Do you eat well?
Well, depends what you mean by “well.”
Fast food meals only once a week?
Meat and potatoes every other night?
Vegetables daily, but often canned or frozen?
Ditto for sodas, but always diet?
Member of clean plate club?
The American Heart Association has a number of nutrition quizzes that might give you a better idea if you are a healthy eater.
You thought you were eating healthy because you never add salt to your food. Turns out that about 75 percent of dietary sodium comes from processed food, while salt added at the table accounts for only about 6 percent.
When it comes to eating healthy, there is a lot to learn. But the stakes are high. “Healthy eating is one of the best things you can do to prevent and control many health problems, such as heart disease, high blood pressure, Type 2 diabetes and some types of cancer,” according to WebMD.
Start with Your Plate
Focus on amount, variety and nutritional value, and choose foods with less saturated fat, sodium and added sugars, the U.S. Department of Agriculture recommends.
The agency has put together an interactive website, choosemyplate.gov, to help you learn about all the different foods that comprise the five key food groups - fruits, vegetables, protein, dairy and grains.
For instance, when it comes to fruits, the USDA advises you to primarily eat whole or cut-up fruit rather than juice, and regularly select fruits with more potassium, such as bananas, prunes, dried peaches and apricots. As for canned fruits, select fruits in 100% fruit juice or water, not syrup.
Your daily recommended amount of fruit, and foods from the other groups, varies, depending on your age, sex and physical activity level. For instance, women 51 years old or older should eat 1 ½ cups of fruit daily, while men in that same age group should eat 2 cups.
Older adults should also limit salt intake, eat foods fortified with vitamin B12 and drink 3 cups of fat-free or low-fat milk throughout the day (or substitute with low-fat yogurt, buttermilk or a small amount of hard cheese.) Ask your doctor for other options if you have a medical condition or take medications that are adversely affected by certain foods.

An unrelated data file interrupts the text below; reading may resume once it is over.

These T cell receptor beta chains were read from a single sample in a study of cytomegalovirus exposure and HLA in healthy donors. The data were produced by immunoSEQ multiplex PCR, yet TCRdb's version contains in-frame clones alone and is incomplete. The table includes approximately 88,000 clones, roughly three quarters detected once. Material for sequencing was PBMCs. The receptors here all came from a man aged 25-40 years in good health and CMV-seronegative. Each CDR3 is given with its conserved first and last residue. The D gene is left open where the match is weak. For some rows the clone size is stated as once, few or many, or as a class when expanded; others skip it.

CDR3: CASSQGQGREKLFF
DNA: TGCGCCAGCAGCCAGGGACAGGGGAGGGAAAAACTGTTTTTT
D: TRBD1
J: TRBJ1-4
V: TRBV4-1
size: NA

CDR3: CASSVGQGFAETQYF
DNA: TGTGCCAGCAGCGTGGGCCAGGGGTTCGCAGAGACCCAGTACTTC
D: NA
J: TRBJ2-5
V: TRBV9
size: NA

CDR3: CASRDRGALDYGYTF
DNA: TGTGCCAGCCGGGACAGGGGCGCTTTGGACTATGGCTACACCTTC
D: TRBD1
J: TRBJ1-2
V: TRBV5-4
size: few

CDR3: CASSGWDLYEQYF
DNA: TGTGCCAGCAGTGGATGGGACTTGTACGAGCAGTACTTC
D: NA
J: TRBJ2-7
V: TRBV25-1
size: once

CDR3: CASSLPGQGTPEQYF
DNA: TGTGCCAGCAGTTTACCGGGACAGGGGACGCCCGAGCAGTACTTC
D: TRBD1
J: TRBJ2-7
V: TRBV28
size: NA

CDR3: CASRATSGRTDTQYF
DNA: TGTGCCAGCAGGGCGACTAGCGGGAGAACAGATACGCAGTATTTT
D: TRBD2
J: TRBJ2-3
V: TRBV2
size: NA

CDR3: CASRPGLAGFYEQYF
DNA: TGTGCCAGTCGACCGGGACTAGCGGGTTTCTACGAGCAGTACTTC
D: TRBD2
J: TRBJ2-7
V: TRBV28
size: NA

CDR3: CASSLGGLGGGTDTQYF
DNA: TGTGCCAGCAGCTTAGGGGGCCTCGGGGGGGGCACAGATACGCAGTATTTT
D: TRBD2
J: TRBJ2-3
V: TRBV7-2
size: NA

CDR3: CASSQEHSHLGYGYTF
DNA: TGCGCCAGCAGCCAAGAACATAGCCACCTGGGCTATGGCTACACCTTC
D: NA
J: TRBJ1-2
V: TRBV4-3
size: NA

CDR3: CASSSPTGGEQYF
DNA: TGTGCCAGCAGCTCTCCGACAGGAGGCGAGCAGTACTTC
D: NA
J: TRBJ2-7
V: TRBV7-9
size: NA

If you are unable to eat a varied diet, you may need to take a vitamin or mineral supplement. Of special concern to older adults, are Vitamin D, Vitamin B6, Vitamin B12 and folate, according to the National Institute on Aging.
And watch your calories, too. “If you become less physically active as you age, you will probably need fewer calories to stay at the same weight. Choosing mostly nutrient-dense foods -- foods which have a lot of nutrients but relatively few calories -- can give you the nutrients you need while keeping down calorie intake,” the NIA recommends.
Fluids Count, Too
What you drink also plays a role in maintaining a healthy nutrition lifestyle.
Let’s start with the key fluid – water.
“How much water should you drink each day? It's a simple question with no easy answers. Studies have produced varying recommendations over the years, but in truth, your water needs depend on many factors, including your health, how active you are and where you live,” according to the Mayo Clinic.
The Clinic says that, in general, if you drink enough fluid so that you rarely feel thirsty and your urine is colorless or light yellow, your fluid intake is probably adequate.
But for older adults, the sense of thirst often decreases or can be masked by medications. Keep a glass or bottle of water nearby so you can easily take sips throughout the day. Drink a full glass of water with medications. In fact, think of water as a medication.”
Along with water, other good sources for fluids are unsweetened tea, watermelon and other juicy fruits and low-fat and fat-free milk.
A healthy diet can also include drinking alcohol in moderation. The National Institute on Alcohol Abuse and Alcoholism recommends that people over age 65 should have no more than seven drinks a week and no more than three drinks on any one day. But you may need to drink less or not at all depending on certain health conditions and medications. Talk to your doctor.
Healthy Eating on the Go
Ten years ago when the first Eat This, Not That! book was published, people discovered how many calories were in those so-called healthy meals being served at fast food restaurants, and were shocked to learn some of them were hardly healthy.
Today, restaurants make that information readily available on their websites and at the counter, so eating well while eating out is a lot easier. Of course, portions are often too big, which is why many diners box up half of the meal to enjoy at a later meal.
Other “on the go” tips:
- Keep almonds, walnuts or other unsalted nuts in your car or purse for a quick snack;
- Ditto for water, or pick up a bottle when you stop for gas;
- Apples, bananas and dried fruits travel with ease.
Molly Kavanaugh frequently wrote about Kendal at Oberlin for the Cleveland Plain Dealer, where she was a reporter for 16 years.